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Would a different ticket-pricing structure bring more people to movie theaters?

March 21, 2011 |  7:00 am

Theat

The box office again found itself in a lull this weekend, dropping 9% from the comparable weekend last year despite a diverse group of new releases. It provided the latest sign that we may be in for a long-term slump instead of just a cyclical dip. This was, after all, the fourth straight weekend that box-office receipts dropped compared with the previous year. And things weren't much better before that: Through Presidents Weekend, box-office dollars were down 24% compared with 2010.

It would seem like a sharp wake-up call after the outsized success of movies such as "The King's Speech," "Black Swan" and "The Fighter" at the end of last year. But for all the successes, film attendance in 2010 endured its largest drop since 2005. The declines in moviegoing, apparently, won't be reversed by a surge in quality.

On Twitter, the suggestions have been flying for some time on what, in fact, will reverse it: more in-theater amenities, more 3-D releases, fewer 3-D releases, across-the-board price reductions (unlikely to happen), assorted other recommendations.  But the sales slump also calls to mind another idea that has been alternately floated and dismissed over the years: variable pricing.

A jargony term for a straightforward concept, variable pricing basically means that ticket prices  will rise or falling depending on a slew of factors, most notably how much people want those tickets in the first place.

Many theater chains, of course, already practice a form of it with their afternoon matinees. The concept, which economists have been examining for a while now, would extend the variability to other factors: where assigned seats are located, how close to the showtime the tickets are bought and, most critically, how in demand the tickets are. Basically, it's the airline and hotel model for movie tickets.

How would it work? Essentially, prices for all movies would start at the same baseline as they do now ($7 to $12, or even a little lower, to give filmgoers a break). But as supply and demand shift before and during a film's release, the prices would fluctuate accordingly.

For instance, this weekend, as demand for "Limitless" increased, the amount that it cost to see the film would tick up. Prices for "The Lincoln Lawyer" and "Paul," less in demand, would slide down.

As more people took advantage of the lower prices, prices for it would start to climb back up. At the same time, as the higher prices deterred some "Limitless" patrons, the price for that film would start to drop. If the system were set up right, you should, many economists believe, see more revenue on "Limitless" and more tickets sold on "The Lincoln Lawyer."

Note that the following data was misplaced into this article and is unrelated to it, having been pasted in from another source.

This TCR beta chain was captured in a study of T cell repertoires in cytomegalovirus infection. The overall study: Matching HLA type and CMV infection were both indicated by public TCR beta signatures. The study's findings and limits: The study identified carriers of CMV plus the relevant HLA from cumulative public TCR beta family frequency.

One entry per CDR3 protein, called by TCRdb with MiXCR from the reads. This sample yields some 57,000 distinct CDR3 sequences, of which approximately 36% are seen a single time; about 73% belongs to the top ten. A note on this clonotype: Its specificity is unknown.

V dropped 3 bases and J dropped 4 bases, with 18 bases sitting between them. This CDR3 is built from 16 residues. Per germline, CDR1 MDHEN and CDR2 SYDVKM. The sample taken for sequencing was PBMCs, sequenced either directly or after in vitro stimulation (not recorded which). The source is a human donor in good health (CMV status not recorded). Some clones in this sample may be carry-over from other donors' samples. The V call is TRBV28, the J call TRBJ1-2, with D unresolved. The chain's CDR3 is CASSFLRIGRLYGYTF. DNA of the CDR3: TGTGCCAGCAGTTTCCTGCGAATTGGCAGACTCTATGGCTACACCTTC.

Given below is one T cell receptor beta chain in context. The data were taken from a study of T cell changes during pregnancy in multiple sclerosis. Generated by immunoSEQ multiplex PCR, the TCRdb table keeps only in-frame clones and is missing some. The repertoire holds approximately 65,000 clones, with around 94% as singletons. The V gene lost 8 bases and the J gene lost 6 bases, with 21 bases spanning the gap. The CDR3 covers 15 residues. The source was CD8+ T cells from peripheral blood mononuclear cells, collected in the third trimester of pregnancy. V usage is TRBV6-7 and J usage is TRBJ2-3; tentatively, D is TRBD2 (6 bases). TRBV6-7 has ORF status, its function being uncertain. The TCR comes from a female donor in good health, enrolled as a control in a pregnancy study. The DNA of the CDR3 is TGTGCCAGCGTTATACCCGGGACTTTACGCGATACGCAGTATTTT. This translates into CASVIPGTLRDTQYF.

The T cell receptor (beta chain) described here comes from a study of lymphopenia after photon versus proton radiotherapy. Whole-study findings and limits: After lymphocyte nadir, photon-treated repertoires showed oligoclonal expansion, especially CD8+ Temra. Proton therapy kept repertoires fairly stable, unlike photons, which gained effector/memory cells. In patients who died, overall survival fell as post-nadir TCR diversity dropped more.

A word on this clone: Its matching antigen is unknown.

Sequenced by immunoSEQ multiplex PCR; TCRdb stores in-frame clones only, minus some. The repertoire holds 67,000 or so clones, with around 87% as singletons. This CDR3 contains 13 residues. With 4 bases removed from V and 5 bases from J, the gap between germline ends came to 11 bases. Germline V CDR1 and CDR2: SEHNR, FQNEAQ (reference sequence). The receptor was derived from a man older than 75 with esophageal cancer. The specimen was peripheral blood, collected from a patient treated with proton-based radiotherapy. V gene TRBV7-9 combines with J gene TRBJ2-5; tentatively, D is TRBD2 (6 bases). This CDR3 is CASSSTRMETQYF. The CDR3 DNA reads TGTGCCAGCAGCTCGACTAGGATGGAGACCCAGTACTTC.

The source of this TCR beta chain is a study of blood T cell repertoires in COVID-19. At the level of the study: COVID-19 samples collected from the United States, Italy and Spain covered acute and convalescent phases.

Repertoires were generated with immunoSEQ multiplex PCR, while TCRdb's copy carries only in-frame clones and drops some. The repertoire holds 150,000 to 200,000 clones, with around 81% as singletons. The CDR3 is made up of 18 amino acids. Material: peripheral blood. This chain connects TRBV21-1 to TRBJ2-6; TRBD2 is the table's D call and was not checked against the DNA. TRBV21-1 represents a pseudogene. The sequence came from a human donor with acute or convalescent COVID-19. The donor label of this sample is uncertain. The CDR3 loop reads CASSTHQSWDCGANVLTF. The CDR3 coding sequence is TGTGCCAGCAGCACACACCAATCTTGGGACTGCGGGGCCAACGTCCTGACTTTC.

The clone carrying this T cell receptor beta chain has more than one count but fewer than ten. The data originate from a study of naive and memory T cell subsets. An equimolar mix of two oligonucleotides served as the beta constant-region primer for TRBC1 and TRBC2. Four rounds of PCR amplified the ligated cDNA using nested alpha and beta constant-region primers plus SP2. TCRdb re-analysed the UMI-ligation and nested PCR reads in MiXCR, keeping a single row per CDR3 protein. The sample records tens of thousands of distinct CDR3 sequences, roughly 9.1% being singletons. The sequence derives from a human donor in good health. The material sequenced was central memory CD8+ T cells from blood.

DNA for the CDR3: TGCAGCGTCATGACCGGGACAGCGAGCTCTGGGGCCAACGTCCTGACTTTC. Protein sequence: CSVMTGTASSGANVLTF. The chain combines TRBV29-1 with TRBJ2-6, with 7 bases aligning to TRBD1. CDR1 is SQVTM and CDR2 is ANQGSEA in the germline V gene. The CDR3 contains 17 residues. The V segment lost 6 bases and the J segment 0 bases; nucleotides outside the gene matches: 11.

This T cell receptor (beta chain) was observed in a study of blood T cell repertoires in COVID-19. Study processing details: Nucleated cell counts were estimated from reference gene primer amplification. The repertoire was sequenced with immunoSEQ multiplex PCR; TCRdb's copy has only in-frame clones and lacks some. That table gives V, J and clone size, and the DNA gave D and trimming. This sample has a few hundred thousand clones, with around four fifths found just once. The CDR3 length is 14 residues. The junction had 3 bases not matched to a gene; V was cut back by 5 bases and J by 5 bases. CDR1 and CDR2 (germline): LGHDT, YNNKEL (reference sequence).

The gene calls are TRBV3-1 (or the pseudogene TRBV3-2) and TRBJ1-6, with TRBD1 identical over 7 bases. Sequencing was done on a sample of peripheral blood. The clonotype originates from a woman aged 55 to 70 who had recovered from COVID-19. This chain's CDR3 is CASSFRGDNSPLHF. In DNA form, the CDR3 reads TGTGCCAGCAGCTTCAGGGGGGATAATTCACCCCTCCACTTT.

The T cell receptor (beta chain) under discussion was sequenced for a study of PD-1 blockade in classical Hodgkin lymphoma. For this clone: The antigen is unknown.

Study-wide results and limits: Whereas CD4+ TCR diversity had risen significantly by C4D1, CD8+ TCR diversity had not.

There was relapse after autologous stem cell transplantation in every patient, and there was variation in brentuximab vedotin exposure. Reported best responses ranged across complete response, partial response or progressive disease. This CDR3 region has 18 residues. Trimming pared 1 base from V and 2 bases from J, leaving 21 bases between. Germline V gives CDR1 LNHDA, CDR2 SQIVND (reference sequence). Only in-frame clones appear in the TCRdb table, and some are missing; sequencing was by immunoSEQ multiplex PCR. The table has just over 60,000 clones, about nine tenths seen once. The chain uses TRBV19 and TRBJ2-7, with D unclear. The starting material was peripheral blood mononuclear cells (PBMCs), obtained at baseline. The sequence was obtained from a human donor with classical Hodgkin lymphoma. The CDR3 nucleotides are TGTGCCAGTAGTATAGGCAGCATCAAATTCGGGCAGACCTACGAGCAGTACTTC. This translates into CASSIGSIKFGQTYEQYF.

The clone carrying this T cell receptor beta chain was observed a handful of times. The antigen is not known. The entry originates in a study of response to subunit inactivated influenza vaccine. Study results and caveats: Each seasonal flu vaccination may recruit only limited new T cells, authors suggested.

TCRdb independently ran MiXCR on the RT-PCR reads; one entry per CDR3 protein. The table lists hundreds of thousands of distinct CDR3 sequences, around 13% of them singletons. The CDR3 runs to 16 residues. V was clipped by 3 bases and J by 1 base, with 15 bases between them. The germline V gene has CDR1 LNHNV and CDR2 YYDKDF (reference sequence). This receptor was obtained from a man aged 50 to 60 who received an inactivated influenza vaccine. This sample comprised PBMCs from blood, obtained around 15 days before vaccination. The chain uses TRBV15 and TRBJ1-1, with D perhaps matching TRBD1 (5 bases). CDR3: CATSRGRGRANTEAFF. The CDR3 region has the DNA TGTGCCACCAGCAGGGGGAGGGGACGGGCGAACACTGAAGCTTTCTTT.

It's a system that attempts to solve the dual but disparate problems that currently afflict moviegoing: Film fans say ticket prices are too high, and studios and theaters say they're not making enough money.

Of course, "Limitless" is only a marginal example of an in-demand movie; the price and revenue uptick would apply most heavily to highly anticipated franchises, the "Twilights" and "Harry Potters" of the world. And therein lies perhaps the biggest obstacle to this sort of flexibility. Studios, which wield influence over but cannot  legally dictate ticket prices, have historically opposed variable pricing; they fear it will dissuade filmgoers from coming to see their biggest movies. Do you want to be the company bringing out "The Dark Knight Rises" and explaining to fans that the movie they've been waiting years to see will now cost them $20 or $30?

Yet most studios don't just peddle big releases but also mid-range and smaller movies (relatively speaking, anyway), and this system should help those films. And even if attendance drops for event films, there's no reason the system couldn't be calibrated so those losses were offset by revenues from the higher prices.

More important for all of us in the general public, variable pricing would offer an incentive to buy tickets early and with some resourcefulness, the way frequent travelers seek out the best flight deals. It would reward planning and enthusiasm -- that is, it would reward the hard-core filmgoers, which isn't at all a bad thing. Sure, none of us want to pay more for movie tickets. But if you're a big Christopher Nolan fan and bought tickets right out of the gate, it would cost you a lot less than if you sat and dithered, a proposition that has a kind of pristine fairness to it.

And for those of us who are a little more lazy or indecisive, variable pricing would still carry a benefit: tickets for non-event releases would cost less than they do now. Since that encompasses a fairly large amount of movies on offer, it means that for many trips to the theater we'd experience lower prices.

There's a potential democratizing effect to this, too. People say they'd like to support smaller movies that aren't big blockbusters. Variable pricing  builds that support into the system -- as prices drop, audiences would be lured to a movie they wouldn't have gone to otherwise. (Lionsgate tried to induce this itself with Groupon discounts for "The Lincoln Lawyer" this weekend.)

Every ticket-pricing system has its flaws and critics, and the logistics of implementing a system like this wouldn't be simple. But with moviegoing sometimes seeming like it could be heading for rigor mortis, a little flexibility might be a welcome thing.

-- Steven Zeitchik
twitter.com/ZeitchikLAT

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Photo: The Mann Festival in Westwood after it closed its doors in 2009. Credit: Jay L. Clendenin / Los Angeles Times

 

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